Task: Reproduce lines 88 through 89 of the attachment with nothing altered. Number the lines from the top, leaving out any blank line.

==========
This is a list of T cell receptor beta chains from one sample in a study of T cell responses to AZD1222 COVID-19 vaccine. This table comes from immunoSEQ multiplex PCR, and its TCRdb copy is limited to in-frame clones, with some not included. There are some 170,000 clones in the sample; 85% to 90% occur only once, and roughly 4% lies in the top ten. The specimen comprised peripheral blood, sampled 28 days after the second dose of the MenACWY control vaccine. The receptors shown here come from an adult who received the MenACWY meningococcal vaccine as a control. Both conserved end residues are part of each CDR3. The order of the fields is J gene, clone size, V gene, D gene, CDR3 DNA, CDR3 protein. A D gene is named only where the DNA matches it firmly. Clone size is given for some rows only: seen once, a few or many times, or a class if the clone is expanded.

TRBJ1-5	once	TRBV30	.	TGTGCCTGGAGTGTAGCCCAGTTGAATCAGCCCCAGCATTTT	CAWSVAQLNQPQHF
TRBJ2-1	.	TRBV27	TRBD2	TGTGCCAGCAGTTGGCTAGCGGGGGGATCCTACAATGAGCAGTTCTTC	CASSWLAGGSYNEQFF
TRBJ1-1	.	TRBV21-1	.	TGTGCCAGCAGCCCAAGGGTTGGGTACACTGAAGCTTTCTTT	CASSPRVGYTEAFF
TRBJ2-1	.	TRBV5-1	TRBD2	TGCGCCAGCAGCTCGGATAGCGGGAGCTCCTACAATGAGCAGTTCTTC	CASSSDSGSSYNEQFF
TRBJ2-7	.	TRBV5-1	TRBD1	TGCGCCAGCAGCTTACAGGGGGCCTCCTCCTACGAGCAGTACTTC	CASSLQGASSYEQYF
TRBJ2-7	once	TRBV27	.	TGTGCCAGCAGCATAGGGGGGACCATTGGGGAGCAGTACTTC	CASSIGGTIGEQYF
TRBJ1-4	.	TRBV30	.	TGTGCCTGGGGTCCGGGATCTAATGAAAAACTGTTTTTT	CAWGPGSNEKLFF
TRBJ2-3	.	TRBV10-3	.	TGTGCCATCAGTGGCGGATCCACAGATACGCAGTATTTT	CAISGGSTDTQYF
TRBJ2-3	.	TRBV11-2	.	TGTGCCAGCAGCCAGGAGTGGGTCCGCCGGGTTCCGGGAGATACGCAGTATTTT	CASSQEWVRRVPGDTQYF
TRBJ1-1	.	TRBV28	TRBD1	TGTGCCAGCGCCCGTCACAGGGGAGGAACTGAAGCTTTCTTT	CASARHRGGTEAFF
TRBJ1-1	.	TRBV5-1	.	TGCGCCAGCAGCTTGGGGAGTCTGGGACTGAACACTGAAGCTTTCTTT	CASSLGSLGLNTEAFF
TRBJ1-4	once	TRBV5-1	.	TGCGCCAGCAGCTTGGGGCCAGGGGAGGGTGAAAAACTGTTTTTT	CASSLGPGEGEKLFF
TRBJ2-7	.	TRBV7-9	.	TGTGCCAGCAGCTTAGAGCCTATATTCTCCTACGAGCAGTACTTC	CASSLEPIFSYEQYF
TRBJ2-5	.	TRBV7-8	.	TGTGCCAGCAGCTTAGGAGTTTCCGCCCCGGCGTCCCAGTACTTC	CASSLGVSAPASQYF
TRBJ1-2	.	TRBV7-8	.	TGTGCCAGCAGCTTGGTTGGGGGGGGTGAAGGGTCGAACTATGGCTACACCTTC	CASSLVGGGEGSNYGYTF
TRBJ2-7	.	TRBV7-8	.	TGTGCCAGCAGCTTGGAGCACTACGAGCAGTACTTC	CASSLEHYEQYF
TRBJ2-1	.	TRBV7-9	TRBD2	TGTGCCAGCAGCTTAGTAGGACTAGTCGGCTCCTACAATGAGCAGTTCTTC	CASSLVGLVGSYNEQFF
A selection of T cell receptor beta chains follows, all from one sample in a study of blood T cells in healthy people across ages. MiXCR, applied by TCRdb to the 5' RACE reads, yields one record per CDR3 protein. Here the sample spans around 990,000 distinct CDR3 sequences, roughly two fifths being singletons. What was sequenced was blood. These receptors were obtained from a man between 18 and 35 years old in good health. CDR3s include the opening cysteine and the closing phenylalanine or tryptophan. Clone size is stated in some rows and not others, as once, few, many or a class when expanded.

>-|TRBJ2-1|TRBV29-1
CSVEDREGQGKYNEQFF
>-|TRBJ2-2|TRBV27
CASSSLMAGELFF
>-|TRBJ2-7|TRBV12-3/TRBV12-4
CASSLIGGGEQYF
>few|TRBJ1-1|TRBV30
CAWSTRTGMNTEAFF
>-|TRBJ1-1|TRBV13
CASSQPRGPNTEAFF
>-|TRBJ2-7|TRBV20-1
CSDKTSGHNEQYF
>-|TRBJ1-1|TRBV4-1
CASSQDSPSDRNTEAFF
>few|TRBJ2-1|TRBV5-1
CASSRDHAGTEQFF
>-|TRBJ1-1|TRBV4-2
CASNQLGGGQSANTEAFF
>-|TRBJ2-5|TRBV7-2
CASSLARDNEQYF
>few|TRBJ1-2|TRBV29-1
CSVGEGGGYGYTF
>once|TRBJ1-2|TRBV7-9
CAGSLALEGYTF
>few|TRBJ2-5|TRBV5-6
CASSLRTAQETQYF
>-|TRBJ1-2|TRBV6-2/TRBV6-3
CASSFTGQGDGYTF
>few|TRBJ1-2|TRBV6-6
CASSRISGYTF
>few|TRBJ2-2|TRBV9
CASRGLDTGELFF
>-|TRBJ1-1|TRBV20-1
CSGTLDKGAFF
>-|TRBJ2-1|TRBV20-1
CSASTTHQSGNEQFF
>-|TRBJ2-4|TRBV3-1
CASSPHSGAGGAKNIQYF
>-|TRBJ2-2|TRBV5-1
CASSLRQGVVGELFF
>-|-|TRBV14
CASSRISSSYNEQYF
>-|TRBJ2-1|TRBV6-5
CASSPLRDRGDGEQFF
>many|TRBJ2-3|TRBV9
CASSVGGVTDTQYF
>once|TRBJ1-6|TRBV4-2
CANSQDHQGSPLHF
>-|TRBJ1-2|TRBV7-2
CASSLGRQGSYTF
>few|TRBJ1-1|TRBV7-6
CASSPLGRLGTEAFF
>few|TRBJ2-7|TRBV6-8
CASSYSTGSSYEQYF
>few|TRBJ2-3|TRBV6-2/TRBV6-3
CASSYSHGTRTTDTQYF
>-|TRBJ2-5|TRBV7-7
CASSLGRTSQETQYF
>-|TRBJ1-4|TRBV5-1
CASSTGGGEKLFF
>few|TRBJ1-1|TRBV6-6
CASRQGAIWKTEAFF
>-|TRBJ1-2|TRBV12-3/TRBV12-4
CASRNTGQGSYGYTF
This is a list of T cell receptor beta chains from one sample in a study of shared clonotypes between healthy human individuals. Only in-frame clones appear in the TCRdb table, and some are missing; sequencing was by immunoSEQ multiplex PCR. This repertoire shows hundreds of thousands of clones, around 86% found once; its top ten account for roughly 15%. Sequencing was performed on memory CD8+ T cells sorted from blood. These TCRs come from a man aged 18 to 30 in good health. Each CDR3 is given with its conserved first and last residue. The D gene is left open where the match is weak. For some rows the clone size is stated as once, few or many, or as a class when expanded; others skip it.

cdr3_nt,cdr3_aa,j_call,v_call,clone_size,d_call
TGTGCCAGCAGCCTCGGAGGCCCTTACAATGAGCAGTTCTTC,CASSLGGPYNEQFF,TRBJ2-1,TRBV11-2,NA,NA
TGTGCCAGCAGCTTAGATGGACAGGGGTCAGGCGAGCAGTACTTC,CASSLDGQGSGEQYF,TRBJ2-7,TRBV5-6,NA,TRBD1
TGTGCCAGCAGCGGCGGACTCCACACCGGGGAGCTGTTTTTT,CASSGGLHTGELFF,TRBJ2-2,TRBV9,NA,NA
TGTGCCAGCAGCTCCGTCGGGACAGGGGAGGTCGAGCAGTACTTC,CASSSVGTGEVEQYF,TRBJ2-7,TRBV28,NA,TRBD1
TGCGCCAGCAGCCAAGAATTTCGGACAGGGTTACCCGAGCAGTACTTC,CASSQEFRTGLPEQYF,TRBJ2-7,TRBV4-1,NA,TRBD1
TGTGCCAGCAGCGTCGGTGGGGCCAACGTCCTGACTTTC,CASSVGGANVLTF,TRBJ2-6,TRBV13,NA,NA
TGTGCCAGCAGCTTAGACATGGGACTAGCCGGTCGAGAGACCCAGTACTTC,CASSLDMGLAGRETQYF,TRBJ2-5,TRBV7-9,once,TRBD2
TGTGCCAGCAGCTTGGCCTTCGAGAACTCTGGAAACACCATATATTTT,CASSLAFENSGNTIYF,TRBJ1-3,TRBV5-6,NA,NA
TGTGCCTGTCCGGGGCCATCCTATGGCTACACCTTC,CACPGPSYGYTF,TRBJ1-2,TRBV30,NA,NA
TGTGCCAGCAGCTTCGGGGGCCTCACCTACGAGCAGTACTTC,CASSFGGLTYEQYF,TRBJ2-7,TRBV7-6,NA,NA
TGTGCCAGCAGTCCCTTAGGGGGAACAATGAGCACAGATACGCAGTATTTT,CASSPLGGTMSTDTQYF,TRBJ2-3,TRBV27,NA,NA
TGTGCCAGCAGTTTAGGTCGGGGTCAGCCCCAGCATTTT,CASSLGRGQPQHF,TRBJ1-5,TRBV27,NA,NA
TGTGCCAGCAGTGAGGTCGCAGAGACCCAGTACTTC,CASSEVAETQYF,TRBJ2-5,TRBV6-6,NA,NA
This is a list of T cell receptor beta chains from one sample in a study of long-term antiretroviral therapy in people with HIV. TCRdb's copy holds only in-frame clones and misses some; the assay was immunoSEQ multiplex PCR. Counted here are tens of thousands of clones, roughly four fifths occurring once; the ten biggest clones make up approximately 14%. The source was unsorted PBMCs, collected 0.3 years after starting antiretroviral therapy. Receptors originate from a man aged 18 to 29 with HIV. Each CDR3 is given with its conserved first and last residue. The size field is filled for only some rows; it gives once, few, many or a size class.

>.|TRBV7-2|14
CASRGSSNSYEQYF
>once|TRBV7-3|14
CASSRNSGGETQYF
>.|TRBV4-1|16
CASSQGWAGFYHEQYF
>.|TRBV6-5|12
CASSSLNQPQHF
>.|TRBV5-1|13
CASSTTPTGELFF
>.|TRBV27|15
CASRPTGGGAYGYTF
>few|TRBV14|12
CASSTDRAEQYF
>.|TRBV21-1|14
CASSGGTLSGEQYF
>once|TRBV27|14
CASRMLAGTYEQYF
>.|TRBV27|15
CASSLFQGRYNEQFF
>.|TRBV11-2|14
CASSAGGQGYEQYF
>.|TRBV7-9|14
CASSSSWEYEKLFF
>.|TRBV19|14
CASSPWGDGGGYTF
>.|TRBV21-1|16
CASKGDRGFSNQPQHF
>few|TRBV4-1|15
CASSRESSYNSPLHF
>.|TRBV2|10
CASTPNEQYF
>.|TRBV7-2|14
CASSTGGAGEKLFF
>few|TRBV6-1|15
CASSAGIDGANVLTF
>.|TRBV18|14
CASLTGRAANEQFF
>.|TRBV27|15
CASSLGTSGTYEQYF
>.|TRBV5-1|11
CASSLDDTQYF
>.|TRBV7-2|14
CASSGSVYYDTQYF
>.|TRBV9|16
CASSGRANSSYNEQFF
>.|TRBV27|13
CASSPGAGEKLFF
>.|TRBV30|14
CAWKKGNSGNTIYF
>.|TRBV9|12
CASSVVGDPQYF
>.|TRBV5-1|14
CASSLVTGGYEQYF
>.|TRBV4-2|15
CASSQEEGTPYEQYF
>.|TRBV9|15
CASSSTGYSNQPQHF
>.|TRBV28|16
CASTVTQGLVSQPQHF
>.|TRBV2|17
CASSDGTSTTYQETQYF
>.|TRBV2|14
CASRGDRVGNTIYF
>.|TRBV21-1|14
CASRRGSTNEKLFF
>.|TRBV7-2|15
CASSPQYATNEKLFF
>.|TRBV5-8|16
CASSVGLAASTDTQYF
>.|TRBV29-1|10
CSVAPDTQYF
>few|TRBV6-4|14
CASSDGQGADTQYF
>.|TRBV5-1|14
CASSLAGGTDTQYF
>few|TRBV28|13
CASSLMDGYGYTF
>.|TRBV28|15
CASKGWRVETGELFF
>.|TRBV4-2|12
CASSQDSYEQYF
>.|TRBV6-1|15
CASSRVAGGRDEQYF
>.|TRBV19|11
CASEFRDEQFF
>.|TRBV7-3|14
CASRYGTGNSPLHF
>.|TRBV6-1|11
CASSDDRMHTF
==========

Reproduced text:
TGTGCCAGCAGCGGCGGACTCCACACCGGGGAGCTGTTTTTT,CASSGGLHTGELFF,TRBJ2-2,TRBV9,NA,NA
TGTGCCAGCAGCTCCGTCGGGACAGGGGAGGTCGAGCAGTACTTC,CASSSVGTGEVEQYF,TRBJ2-7,TRBV28,NA,TRBD1